Peripheral blood was collected before and after treatment cycle 1, i.e. on day 1 and day 21 of cycle 1 (C1D1 and C1D21), and PBMC were isolated and cryopreserved at local sites and shipped on dry ice to the central laboratory (at the Sahlgrenska Cancer Center, University of Gothenburg, Sweden) for flow cytometry analysis. PBMC samples were stained with fluorochrome-conjugated antibodies and a viability marker and analyzed using a 4-laser BD LSRFortessa SORP (BD Biosciences, San Diego, CA), as accounted for in detail elsewhere [19].

Samples were available from 32 out of 37 younger patients and from 45 out of 47 older patients. All available samples were analyzed. If an analysis failed according to pre-defined criteria (experimental failure, few cells, poor cellular viability), a second sample was thawed for re-analysis. In 18 cases for C1D1 samples and in 12 cases for C1D21 samples, also the second attempt failed to generate data, and these samples were excluded from analysis. Differential counts of whole blood were performed at local sites and were utilized to calculate absolute counts of blood NK cells. Differential counts were lacking from four younger and five older patients.


In accordance with the statistical plan, paired t-test was used for single comparisons of NK cell phenotypes. The analyses of NK cell markers vs. outcome are based on data for LFS, defined as the time in days from start of immunotherapy with HDC/IL-2 to relapse or death from any cause) and OS available at the trial closing date (October 13, 2014), i.e. when all patients had been followed for at least 24 months (18 months of treatment and 6 months of additional follow-up). Relapse was defined as at least 5% blast cells in the bone marrow or by the occurrence of extramedullary leukemia. LFS was defined as the time from the first day of treatment with HDC/IL-2 to relapse or death from any cause. OS was defined as the corresponding time to death regardless of cause. LFS and OS were analyzed using the log-rank test. Parameters that significantly predicted LFS and/or OS were further analyzed by univariate and multivariate Cox regression analysis. In the multivariate analyses, hazard ratios were corrected for age, risk group classification, number of induction courses required to achieve CR (1 or >1) and number of consolidation courses (0–2 or >2; Table 1). All indicated P-values are 2-sided. Patients were risk-classified according to recommendations by the European LeukemiaNet [24]. The trial was approved by the Ethics Committees of each participating institution, and all patients gave written informed consent before enrollment.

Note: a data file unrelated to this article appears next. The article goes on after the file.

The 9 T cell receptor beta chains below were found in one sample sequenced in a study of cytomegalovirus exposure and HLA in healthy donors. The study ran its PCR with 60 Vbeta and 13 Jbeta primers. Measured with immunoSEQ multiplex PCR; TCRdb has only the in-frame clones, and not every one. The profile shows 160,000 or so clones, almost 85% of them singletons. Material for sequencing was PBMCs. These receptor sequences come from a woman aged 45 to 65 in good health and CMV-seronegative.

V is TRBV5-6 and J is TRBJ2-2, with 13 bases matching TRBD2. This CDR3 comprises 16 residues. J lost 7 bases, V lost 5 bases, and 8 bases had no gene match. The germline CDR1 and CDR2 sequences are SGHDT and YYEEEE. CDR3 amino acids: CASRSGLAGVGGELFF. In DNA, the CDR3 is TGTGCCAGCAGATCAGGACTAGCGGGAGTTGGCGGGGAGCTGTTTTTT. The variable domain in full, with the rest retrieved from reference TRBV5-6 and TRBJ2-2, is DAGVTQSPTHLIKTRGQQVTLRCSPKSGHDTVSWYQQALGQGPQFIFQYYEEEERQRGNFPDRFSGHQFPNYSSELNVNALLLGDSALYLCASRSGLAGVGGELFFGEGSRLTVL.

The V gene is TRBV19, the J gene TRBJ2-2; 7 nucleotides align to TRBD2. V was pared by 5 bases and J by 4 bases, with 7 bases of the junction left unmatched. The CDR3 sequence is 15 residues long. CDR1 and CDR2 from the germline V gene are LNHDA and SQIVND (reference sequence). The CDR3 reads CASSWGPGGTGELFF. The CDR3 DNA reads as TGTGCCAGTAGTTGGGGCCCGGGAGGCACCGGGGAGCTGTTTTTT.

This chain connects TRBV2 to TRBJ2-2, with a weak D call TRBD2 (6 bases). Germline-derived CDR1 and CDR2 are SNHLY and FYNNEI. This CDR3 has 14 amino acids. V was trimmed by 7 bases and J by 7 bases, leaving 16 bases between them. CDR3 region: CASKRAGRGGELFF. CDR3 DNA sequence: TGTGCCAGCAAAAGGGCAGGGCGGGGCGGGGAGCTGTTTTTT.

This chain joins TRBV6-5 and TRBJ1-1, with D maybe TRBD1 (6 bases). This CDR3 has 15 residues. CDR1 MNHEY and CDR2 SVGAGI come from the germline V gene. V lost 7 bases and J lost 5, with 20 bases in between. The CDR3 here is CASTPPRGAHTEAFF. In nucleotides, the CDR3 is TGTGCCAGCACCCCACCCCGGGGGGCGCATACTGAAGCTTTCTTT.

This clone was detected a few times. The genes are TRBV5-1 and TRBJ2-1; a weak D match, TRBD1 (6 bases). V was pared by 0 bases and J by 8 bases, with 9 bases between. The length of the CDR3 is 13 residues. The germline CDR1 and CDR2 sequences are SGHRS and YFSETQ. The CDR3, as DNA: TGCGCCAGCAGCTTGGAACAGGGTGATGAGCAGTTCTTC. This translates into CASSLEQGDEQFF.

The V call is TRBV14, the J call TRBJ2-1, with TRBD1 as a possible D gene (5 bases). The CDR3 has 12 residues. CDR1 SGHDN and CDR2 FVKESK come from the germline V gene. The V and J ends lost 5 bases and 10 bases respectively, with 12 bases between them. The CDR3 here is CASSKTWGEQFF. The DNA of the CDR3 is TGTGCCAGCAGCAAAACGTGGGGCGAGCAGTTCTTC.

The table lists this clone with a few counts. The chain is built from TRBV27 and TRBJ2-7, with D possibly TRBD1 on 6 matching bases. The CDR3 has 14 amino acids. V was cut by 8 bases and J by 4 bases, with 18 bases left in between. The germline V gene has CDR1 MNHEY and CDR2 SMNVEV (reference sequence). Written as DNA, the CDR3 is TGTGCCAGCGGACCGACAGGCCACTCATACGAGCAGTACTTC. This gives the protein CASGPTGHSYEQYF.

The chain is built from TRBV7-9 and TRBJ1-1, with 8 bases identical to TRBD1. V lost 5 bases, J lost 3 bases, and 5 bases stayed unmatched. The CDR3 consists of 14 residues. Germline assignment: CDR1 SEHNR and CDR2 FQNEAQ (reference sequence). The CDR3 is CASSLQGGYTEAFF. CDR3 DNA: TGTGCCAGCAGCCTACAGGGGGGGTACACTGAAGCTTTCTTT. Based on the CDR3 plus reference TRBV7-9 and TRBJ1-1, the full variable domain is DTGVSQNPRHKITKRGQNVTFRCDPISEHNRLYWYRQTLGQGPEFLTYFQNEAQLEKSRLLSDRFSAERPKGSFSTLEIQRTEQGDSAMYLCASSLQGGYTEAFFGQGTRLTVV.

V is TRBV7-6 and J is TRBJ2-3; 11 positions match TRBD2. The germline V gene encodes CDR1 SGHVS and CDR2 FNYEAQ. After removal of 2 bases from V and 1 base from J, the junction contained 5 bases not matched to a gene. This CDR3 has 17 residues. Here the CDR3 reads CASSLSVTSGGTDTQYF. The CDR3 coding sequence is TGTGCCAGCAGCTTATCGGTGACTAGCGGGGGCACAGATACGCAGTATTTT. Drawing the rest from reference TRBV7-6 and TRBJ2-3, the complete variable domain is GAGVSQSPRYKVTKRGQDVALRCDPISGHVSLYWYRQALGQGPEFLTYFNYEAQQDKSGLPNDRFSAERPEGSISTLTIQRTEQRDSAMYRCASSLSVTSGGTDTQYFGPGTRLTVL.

The authors are indebted to the participating patients, to associate professor Harald Anderson for statistical analysis and to the participants in the Re:Mission Study Group.


Authors MB and KH are past or present consultants to the study sponsor (Meda Pharma). Author KH holds patents protecting the use of histamine dihydrochloride in cancer immunotherapy. Authors AM, RF and FBT have received honoraria and/or travel grants from the study sponsor. The other authors declare no conflict of interest.


This work was supported by Meda Pharma, Bad Homburg, Germany (Study Sponsor), the Swedish Research Council (2012-2047, 2012-3205, 2011-3003), the Swedish Society for Medical Research (SSMF) (SLS-406151), the Swedish Cancer Society (Cancerfonden, CAN 212/595, CAN 213/550), the Swedish state via the ALF agreement (ALFGBG-151441, ALFGBG-292701), the Erna and Victor Hasselblad Foundation, the Torsten and Ragnar Söderberg Foundation, The IngaBritt and Arne Lundberg Foundation, BioCARE - a National Strategic Research Program at University of Gothenburg, and the Sahlgrenska Academy at University of Gothenburg.